San Jose Earthquakes Academy

There is no exact measurement for evaluating the progress of a professional youth academy.

Obvious markers exist: professionals produced, the improvement of players and the growth of each team. Results on the field can be just one piece of the puzzle in an effort to produce high-level talent.

Another visible measurement is youth national team call-ups. By that measure, the San Jose Earthquakes are in a good spot.

Over the past couple of months, the Earthquakes had 11 players summoned to US youth national teams, reflecting the academy’s evolution into one of the best among MLS clubs.

“It's rewarding to see the individual players get recognized for their hard work and their commitment to how we do things,” San Jose Earthquakes general manager Chris Leitch told

Recent call-ups include Owen Anderson and Rohan Rajagopal with the US Under-15 team at the Torneo delle Nazioni, while Fidel Barajas, Edwyn Mendoza, Cruz Medina and Oscar Verhoeven recently finished up a trip with the US Under-17 squad at the UEFA Development Tournament in Portugal.

Leitch is no stranger to the development setup in San Jose. Back in 2012, he was hired by then-GM John Doyle as the technical director of the San Jose Earthquakes Academy. It marked the end of his playing career and the beginning of his front-office journey.

At that point, it was a much different time across the league when it came to youth development and academies. The budgets were in a much different place. But it’s an apt starting point and pathway leading San Jose from where they were then, to the spate of youth national team callups and the positive trajectory they are in now.

When he took over, one of Leitch’s first moves was looking to instill the culture and mindset across the academy.

“I think it starts with small things like ensuring that you're taking a holistic approach to youth development,” Leitch said. “Which means putting the player at the center of it, concentrating on as much off the field as you are on the field, so that the culture is understood that we're going to be united by things like hard work, accountability, that our young men are going to understand how to be good teammates, first and foremost, before they become good players, and then having a commitment to development and learning. Which means creating an environment that our players are free to take risks and collaborate, [and] that they must take an active role in their individual development.”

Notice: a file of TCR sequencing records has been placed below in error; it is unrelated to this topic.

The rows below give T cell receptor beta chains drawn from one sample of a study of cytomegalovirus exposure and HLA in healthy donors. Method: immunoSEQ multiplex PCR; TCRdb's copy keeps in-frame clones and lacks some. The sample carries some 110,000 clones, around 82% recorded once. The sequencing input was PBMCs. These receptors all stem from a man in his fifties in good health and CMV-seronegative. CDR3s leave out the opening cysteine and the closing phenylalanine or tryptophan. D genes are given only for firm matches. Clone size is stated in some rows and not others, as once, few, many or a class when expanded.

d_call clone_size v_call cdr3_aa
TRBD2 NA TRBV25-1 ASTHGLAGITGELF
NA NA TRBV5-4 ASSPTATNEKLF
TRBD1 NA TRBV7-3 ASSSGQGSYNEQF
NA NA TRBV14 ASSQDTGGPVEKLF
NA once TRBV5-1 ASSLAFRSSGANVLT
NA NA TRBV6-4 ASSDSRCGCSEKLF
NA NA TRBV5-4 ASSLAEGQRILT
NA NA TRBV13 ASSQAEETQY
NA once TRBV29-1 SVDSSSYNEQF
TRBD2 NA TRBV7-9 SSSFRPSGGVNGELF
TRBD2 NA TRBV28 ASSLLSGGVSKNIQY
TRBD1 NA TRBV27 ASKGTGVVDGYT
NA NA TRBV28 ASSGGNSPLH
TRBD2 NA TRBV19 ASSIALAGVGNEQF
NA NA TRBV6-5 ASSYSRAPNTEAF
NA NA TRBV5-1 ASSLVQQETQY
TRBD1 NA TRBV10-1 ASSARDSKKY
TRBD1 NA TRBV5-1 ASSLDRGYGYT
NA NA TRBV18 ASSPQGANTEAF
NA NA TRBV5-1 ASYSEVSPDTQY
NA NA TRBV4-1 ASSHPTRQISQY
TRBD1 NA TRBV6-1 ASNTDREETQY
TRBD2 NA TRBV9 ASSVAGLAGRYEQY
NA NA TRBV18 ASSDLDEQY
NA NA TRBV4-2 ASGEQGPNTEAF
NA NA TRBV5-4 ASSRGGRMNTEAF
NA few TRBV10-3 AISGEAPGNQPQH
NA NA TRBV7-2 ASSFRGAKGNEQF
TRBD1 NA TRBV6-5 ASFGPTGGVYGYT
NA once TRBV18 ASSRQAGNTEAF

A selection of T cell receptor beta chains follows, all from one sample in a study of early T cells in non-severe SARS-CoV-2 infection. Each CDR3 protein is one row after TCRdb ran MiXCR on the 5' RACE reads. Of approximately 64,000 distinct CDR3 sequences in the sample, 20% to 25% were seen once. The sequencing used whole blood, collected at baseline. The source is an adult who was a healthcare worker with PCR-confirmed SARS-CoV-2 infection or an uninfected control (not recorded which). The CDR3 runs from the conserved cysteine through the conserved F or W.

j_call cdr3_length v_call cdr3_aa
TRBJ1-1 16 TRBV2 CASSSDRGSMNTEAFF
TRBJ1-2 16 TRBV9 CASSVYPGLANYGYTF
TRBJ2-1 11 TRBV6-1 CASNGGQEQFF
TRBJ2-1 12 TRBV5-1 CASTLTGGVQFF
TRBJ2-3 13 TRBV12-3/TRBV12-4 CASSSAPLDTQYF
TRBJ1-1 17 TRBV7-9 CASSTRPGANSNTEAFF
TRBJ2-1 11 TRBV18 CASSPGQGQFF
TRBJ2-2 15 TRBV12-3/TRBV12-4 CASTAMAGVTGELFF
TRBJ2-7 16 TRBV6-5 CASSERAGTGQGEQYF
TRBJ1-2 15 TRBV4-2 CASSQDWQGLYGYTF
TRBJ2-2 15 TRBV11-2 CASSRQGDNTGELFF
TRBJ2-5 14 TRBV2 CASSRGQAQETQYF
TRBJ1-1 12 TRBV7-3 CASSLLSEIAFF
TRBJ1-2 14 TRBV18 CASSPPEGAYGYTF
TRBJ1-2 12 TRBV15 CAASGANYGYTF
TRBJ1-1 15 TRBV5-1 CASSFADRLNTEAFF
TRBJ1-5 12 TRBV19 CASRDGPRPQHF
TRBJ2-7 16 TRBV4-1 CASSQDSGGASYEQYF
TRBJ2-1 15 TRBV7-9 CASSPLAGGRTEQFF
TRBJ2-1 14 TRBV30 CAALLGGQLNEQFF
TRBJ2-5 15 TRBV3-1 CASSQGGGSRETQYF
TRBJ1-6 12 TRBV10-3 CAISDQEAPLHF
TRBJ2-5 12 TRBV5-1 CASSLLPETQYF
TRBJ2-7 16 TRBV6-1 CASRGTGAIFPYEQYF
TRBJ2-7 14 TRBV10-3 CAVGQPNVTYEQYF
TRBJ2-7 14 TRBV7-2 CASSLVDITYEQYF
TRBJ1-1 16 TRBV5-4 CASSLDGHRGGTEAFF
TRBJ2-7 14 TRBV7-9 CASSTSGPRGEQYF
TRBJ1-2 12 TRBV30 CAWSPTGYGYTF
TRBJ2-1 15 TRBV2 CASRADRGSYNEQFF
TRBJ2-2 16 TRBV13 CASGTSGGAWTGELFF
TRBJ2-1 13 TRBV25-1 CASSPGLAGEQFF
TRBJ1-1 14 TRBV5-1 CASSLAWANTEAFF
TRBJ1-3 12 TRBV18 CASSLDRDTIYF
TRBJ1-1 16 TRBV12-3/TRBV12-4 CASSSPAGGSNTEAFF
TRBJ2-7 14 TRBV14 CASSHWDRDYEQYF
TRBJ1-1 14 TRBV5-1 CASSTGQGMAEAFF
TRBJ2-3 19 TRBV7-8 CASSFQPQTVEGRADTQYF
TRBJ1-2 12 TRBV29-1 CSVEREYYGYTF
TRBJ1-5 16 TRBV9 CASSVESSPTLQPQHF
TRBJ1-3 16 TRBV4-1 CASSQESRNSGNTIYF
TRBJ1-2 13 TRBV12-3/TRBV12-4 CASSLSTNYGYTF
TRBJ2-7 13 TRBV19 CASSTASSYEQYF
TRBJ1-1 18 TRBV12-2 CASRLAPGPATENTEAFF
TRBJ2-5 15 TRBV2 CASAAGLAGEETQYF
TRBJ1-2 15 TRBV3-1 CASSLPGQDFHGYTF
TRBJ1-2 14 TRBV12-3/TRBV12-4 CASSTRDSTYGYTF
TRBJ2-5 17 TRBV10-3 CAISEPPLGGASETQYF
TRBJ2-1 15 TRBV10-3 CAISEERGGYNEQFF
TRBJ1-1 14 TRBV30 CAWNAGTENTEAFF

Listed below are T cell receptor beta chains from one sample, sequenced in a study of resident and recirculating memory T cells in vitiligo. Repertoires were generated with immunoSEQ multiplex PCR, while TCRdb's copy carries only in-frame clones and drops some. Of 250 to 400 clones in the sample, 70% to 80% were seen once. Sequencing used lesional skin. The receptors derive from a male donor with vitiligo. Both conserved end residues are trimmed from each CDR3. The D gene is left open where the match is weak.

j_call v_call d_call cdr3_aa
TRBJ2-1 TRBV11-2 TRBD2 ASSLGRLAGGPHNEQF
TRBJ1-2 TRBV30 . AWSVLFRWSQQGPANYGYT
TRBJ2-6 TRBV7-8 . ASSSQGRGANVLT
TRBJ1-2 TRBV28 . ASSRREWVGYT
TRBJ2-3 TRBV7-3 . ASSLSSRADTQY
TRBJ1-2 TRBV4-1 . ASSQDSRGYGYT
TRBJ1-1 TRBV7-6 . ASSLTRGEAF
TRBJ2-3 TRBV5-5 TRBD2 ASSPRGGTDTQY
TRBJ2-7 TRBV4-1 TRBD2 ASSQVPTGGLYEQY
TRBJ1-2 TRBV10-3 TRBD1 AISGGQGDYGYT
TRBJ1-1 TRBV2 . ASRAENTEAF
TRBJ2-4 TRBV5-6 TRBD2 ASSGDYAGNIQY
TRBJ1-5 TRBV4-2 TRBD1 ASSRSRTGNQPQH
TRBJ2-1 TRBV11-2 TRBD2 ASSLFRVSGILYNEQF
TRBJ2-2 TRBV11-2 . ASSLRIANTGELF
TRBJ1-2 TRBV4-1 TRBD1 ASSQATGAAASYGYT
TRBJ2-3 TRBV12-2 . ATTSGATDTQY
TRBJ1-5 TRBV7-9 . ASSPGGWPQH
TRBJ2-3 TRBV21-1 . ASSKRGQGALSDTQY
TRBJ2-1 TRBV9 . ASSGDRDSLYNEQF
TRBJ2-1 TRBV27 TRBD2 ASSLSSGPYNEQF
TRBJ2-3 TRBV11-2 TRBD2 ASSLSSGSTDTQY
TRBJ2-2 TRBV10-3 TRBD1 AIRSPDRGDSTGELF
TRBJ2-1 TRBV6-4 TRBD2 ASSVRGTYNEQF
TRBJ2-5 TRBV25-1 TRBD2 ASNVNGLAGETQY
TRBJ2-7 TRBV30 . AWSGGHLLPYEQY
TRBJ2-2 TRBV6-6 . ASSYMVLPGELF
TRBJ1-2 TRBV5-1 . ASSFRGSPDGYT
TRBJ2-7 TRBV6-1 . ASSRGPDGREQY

That cultural shift was just the beginning, leading the San Jose Earthquakes Academy on a pathway toward incremental success. Leitch recalled how just a couple of years into the job, the club performed well in the old Development Academy. But even in the backdrop of that success, he changed the staff over to ensure there was a proper balance between development and winning.

“We were teaching these players how to win games, but I didn't feel like we were developing the players for the long term,” Leitch said. “And that was a key. That was a key time in the academy [as] I specifically tried to shift the focus away from winning – which is important, and it’s definitely part of development – but the development aspect needs to be prioritized a little bit more.”

Putting the right staff into place involved bringing in Paul Holocher as a coach and the director of player development in 2015. Holocher spent three years with the Earthquakes before moving on to join the Houston Dynamo and oversee their academy rebuild.

Homegrown signings started to pick up the pace at the end of Holocher’s time. Gilbert Fuentes signed straight from the academy in 2018, while current starting goalkeeper JT Marcinkowski inked a pro contract after three seasons at Georgetown. Cade Cowell, Casey Walls and Emi Ochoa signed in the following years, while Will Richmond (signed out of Stanford) and Niko Tsakiris are the two most recent additions with academy experience.